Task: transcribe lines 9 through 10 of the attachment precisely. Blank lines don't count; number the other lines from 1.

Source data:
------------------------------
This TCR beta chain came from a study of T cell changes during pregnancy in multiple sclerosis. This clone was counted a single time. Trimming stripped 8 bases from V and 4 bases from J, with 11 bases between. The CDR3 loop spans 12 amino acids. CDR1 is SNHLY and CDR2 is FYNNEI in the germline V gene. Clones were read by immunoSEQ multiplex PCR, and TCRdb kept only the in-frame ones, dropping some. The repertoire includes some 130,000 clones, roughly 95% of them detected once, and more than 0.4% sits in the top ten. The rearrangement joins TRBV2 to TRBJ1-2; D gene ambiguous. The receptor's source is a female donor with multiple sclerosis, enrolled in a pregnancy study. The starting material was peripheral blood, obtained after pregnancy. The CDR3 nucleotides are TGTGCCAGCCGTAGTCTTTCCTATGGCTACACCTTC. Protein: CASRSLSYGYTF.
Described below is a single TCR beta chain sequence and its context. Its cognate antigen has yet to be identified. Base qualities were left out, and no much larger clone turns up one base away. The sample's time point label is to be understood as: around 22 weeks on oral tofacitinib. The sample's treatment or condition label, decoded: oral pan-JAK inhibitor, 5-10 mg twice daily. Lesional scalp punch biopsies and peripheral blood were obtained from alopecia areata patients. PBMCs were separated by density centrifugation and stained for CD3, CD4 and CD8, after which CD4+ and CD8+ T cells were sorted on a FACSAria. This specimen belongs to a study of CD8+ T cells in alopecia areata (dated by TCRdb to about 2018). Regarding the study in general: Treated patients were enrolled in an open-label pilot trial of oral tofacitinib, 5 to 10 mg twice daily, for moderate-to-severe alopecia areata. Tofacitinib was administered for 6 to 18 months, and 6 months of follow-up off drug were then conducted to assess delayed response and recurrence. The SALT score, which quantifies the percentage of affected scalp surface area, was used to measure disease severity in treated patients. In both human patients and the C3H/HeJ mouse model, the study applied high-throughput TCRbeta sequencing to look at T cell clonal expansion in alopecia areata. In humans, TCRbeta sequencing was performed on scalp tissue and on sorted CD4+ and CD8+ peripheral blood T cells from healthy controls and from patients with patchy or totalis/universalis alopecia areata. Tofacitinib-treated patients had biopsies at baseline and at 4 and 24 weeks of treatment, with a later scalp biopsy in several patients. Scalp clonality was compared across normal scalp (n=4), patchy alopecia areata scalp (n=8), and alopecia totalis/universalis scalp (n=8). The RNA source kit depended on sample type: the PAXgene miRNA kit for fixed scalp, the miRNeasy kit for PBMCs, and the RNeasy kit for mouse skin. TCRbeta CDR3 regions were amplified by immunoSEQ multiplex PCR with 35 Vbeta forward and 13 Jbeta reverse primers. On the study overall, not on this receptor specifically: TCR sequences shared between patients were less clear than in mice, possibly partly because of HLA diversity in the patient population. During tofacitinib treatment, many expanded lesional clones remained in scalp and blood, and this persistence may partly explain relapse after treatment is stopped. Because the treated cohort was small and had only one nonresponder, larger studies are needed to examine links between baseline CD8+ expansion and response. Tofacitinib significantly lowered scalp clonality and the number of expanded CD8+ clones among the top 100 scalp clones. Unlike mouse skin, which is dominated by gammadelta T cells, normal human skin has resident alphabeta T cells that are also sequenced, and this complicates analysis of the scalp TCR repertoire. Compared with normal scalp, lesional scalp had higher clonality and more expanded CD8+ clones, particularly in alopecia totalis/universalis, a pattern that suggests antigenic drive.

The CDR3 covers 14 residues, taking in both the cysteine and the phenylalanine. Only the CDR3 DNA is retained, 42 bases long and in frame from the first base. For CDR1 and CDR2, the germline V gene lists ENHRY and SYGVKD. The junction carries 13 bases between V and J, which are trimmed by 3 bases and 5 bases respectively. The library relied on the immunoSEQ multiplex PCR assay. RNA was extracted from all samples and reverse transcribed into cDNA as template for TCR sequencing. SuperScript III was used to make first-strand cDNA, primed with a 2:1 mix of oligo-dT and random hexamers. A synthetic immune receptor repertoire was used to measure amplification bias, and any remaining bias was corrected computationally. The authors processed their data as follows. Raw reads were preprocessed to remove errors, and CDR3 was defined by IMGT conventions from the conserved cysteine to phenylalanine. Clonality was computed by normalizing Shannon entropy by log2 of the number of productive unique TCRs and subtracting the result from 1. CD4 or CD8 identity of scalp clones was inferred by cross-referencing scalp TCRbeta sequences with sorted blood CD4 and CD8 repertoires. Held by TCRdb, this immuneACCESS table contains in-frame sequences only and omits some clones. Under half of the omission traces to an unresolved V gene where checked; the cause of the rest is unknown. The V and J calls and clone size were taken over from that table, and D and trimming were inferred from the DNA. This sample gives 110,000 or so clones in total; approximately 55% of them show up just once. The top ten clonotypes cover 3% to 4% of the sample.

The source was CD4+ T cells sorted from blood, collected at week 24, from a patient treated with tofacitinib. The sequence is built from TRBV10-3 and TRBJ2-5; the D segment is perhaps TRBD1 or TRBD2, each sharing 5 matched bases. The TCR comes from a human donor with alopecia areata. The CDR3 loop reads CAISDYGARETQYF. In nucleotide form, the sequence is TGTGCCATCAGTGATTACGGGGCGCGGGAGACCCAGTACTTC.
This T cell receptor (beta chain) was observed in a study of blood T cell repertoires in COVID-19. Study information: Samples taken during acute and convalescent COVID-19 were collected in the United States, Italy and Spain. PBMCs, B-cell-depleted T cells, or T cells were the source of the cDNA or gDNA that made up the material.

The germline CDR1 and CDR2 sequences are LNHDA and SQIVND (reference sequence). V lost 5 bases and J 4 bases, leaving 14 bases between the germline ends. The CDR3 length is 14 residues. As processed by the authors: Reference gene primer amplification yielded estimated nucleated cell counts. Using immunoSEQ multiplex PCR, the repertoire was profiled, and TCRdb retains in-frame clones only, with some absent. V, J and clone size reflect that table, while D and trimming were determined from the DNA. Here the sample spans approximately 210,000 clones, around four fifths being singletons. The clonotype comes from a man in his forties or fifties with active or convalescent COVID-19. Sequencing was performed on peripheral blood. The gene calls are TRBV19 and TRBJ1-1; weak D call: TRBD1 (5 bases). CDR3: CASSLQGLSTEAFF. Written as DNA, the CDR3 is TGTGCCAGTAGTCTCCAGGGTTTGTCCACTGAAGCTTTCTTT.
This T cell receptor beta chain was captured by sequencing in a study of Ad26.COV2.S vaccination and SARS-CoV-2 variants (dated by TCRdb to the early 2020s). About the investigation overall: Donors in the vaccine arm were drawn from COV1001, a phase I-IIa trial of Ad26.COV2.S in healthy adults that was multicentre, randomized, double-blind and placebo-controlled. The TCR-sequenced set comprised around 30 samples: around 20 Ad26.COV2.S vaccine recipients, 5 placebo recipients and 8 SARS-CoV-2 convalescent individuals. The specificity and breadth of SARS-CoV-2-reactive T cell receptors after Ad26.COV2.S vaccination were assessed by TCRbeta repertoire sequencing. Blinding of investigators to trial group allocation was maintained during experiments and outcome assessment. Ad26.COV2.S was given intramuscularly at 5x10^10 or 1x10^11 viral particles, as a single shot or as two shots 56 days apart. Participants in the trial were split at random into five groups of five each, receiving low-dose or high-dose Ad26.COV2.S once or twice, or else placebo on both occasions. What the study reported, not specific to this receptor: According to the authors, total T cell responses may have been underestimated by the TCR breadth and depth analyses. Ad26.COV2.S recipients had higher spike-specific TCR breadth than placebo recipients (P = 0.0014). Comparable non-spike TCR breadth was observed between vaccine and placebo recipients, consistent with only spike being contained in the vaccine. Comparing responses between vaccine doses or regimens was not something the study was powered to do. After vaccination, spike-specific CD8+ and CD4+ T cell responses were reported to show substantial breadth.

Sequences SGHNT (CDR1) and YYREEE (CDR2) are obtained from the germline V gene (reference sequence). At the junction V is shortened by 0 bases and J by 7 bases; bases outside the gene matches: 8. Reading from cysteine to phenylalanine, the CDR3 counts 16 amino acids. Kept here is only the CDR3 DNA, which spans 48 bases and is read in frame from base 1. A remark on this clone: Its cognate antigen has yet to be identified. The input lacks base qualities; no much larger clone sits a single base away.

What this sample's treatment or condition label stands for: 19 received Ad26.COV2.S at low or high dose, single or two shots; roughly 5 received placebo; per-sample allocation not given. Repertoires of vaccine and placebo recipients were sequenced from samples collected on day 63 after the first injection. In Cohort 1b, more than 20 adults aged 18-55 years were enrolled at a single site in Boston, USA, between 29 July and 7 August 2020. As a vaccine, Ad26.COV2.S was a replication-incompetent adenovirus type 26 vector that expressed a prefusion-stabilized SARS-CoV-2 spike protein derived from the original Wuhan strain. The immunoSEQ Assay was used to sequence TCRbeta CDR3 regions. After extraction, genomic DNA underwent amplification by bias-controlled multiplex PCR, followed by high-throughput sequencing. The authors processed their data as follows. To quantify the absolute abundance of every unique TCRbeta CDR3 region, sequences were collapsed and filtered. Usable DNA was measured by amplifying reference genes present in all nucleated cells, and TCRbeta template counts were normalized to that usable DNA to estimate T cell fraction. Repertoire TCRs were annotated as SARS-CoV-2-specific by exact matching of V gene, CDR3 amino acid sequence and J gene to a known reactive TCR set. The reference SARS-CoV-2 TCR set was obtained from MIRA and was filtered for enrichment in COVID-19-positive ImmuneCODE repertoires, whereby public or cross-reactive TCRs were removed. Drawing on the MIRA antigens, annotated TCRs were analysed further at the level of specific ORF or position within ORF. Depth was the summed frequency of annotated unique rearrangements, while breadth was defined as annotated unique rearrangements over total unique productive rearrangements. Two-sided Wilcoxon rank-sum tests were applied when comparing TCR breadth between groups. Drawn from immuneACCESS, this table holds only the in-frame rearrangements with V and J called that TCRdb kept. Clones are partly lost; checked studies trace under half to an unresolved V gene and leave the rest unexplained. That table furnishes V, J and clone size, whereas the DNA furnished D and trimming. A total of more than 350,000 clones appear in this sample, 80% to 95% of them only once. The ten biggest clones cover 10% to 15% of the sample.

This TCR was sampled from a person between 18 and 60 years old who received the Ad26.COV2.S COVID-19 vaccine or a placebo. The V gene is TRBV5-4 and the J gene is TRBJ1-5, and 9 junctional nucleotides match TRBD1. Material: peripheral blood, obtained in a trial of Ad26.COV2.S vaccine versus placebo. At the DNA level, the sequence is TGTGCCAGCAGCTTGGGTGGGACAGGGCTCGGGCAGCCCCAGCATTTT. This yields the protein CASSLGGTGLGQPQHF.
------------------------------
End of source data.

What this sample's treatment or condition label stands for: 19 received Ad26.COV2.S at low or high dose, single or two shots; roughly 5 received placebo; per-sample allocation not given. Repertoires of vaccine and placebo recipients were sequenced from samples collected on day 63 after the first injection. In Cohort 1b, more than 20 adults aged 18-55 years were enrolled at a single site in Boston, USA, between 29 July and 7 August 2020. As a vaccine, Ad26.COV2.S was a replication-incompetent adenovirus type 26 vector that expressed a prefusion-stabilized SARS-CoV-2 spike protein derived from the original Wuhan strain. The immunoSEQ Assay was used to sequence TCRbeta CDR3 regions. After extraction, genomic DNA underwent amplification by bias-controlled multiplex PCR, followed by high-throughput sequencing. The authors processed their data as follows. To quantify the absolute abundance of every unique TCRbeta CDR3 region, sequences were collapsed and filtered. Usable DNA was measured by amplifying reference genes present in all nucleated cells, and TCRbeta template counts were normalized to that usable DNA to estimate T cell fraction. Repertoire TCRs were annotated as SARS-CoV-2-specific by exact matching of V gene, CDR3 amino acid sequence and J gene to a known reactive TCR set. The reference SARS-CoV-2 TCR set was obtained from MIRA and was filtered for enrichment in COVID-19-positive ImmuneCODE repertoires, whereby public or cross-reactive TCRs were removed. Drawing on the MIRA antigens, annotated TCRs were analysed further at the level of specific ORF or position within ORF. Depth was the summed frequency of annotated unique rearrangements, while breadth was defined as annotated unique rearrangements over total unique productive rearrangements. Two-sided Wilcoxon rank-sum tests were applied when comparing TCR breadth between groups. Drawn from immuneACCESS, this table holds only the in-frame rearrangements with V and J called that TCRdb kept. Clones are partly lost; checked studies trace under half to an unresolved V gene and leave the rest unexplained. That table furnishes V, J and clone size, whereas the DNA furnished D and trimming. A total of more than 350,000 clones appear in this sample, 80% to 95% of them only once. The ten biggest clones cover 10% to 15% of the sample.

This TCR was sampled from a person between 18 and 60 years old who received the Ad26.COV2.S COVID-19 vaccine or a placebo. The V gene is TRBV5-4 and the J gene is TRBJ1-5, and 9 junctional nucleotides match TRBD1. Material: peripheral blood, obtained in a trial of Ad26.COV2.S vaccine versus placebo. At the DNA level, the sequence is TGTGCCAGCAGCTTGGGTGGGACAGGGCTCGGGCAGCCCCAGCATTTT. This yields the protein CASSLGGTGLGQPQHF.